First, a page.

OK here is my mea culpa on climate action. I am guilty.
Yes, even though I have read a lot about climate change and the urgency of effective action and have been duly alarmed, even though I am active in climate groups, even though I submitted to the Climate Commission, I still lapse.
This week I caught myself driving to the next town to do shopping I couldn’t do in my town. When I found myself driving the second day my thinking was, “Well I should have planned my week better, written my shopping list more carefully, but really I enjoy the outing. And I couldn’t have caught the train because my hip is too sore for all the walking.”
Then yesterday in preparation for an upcoming trip to the South Island I drove for the third time to buy new trousers although I know it is better to buy second hand ones and pick up something I ordered the previous day.
Cars are handy when the weather is inclement and when your walking is compromised. I like the convenience and the comfort. I topped up with petrol so that I am ready for more driving. Just one more trip please….
Well I guess the government is going to have to make me reduce my driving. I already eat climate friendly because I have to for my heart health to keep my ageing body alive, so no guilt there. But I never examine whether the grapes or any other food I buy is flown here out of season.
Given that I regularly fail to keep my carbon footprint low, and there are probably many others like me, I reckon voluntary reduction of our carbon footprint is just too difficult an ask. The tobacco industry always argued it didn’t need any legislation banning advertising because a voluntary agreement was in place. Farmers don’t want legislation, they will do it voluntarily. Pull the other leg!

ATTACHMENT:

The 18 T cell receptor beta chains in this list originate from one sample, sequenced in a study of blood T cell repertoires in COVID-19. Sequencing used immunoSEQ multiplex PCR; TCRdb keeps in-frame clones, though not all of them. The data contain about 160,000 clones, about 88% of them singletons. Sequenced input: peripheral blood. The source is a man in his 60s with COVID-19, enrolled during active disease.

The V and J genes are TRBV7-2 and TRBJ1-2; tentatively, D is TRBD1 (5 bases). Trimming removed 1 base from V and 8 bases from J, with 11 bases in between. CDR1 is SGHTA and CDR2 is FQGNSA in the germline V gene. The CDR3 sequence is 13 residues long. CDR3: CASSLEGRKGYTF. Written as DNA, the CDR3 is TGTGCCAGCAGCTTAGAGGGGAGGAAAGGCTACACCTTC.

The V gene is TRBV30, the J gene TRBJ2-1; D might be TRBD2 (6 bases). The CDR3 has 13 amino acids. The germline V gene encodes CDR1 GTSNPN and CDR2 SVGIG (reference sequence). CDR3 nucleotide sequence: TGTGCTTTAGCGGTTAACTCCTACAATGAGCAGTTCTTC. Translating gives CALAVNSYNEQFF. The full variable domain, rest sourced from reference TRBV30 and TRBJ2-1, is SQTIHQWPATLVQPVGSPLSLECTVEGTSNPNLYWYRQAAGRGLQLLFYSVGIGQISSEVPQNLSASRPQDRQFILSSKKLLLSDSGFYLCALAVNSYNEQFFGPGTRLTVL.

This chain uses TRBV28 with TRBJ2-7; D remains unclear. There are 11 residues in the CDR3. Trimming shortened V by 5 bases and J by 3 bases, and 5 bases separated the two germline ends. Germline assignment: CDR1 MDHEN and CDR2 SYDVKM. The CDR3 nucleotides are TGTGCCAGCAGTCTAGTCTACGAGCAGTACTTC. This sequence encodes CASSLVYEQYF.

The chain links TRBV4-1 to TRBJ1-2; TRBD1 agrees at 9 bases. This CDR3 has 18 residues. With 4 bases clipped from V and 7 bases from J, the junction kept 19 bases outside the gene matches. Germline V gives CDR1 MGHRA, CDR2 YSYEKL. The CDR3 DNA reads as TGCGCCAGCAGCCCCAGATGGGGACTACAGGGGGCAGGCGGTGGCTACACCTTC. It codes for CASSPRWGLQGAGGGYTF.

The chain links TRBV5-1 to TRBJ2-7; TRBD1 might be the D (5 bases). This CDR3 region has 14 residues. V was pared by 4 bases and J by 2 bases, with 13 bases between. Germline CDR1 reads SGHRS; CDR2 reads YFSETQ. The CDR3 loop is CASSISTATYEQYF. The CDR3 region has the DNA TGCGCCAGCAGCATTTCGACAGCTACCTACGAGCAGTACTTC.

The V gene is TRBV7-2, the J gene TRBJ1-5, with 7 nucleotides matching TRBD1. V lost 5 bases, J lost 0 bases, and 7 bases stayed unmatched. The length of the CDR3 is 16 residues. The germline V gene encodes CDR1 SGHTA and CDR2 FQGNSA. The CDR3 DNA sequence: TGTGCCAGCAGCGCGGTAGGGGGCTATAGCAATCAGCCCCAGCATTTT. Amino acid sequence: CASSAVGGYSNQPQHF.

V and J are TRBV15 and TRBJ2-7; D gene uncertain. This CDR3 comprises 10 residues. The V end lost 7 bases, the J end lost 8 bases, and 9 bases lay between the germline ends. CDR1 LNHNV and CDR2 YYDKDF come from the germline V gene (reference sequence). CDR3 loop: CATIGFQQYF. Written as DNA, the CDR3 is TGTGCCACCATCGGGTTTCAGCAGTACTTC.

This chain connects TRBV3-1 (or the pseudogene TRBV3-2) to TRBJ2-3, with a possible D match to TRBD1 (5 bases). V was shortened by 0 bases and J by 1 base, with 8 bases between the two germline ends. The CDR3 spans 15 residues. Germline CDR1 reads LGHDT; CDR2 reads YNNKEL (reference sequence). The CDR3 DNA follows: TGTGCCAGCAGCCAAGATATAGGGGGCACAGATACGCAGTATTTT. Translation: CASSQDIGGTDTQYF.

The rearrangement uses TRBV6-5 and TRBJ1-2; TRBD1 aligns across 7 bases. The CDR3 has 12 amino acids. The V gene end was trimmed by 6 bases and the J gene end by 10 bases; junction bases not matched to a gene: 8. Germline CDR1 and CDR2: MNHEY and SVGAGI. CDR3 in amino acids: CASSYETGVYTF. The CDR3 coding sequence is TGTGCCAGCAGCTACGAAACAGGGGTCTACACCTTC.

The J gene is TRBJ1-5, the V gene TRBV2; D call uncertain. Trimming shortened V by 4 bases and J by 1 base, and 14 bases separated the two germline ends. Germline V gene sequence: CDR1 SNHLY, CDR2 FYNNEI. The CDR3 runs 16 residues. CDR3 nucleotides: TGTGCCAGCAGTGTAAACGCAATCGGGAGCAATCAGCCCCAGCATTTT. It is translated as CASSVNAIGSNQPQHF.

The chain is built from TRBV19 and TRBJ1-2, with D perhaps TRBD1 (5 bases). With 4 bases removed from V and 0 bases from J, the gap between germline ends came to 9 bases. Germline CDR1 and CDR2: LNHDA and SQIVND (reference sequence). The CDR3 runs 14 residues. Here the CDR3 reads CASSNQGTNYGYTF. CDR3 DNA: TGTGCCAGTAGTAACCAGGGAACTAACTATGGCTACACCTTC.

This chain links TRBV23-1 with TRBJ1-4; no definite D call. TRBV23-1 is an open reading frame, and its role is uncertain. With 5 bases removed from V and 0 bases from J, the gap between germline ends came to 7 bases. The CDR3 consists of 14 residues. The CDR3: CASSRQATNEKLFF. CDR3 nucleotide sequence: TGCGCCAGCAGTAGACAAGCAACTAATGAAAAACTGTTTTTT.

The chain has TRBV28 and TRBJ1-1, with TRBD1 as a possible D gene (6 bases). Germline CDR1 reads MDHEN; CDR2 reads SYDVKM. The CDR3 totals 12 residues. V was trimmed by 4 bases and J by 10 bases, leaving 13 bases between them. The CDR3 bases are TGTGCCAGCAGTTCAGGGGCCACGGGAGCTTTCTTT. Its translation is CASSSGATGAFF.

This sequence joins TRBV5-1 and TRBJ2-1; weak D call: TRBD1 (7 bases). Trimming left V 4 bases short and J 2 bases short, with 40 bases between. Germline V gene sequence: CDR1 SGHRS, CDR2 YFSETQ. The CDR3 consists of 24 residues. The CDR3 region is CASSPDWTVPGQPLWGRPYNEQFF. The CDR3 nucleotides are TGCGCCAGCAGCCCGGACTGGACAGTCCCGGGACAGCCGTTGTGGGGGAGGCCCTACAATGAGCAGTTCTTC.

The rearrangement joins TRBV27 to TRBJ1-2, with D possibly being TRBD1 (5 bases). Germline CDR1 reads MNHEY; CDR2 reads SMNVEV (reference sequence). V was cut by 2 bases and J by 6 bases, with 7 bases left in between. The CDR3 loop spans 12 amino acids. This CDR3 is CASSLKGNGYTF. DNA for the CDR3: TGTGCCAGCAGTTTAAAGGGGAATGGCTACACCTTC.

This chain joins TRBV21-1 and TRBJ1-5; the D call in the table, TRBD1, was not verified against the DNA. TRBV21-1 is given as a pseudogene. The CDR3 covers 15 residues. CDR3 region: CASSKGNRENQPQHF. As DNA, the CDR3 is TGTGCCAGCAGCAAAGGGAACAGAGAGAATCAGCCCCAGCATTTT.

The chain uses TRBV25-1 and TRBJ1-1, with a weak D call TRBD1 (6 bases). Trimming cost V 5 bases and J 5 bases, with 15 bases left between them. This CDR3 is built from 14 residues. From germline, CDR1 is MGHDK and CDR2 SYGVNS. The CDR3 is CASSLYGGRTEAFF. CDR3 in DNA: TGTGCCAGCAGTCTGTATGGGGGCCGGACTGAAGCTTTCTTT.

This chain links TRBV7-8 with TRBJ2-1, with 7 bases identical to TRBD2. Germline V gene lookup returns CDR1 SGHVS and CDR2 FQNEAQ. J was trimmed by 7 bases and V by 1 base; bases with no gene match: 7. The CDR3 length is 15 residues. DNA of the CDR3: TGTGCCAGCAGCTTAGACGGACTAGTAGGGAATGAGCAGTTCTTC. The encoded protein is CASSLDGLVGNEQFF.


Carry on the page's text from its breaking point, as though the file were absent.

The simple way government can do it is to ration either our energy use or our emissions. Rationing energy is easier than rationing emissions. A simple scheme has been worked out ten years ago in UK where you are given an energy quota each year, quotas are tradable and your quota reduces each year. Jack Santa Barbara has summarised your own greenhouse gas quota scheme here.
The inventor of Tradable Energy Quotas (TEQs) Dr David Fleming was an economist and so he knew:-
- Economic growth is dependent on energy growth.
- Therefore the economy will decline if energy use declines.
- If the economy doesn’t keep growing it becomes unstable.
So his TEQS scheme was designed to prevent instability as the economy shrank. Communities with these restrictions would naturally cooperate and the economy would adjust. The “degrowth” movement now gaining momentum. This term is defined to mean degrowth of economies of the overdeveloped nations, actions to prevent financial inequality there, and growth in developing nations.
So don’t ask me to reduce my carbon footprint voluntarily. Make me!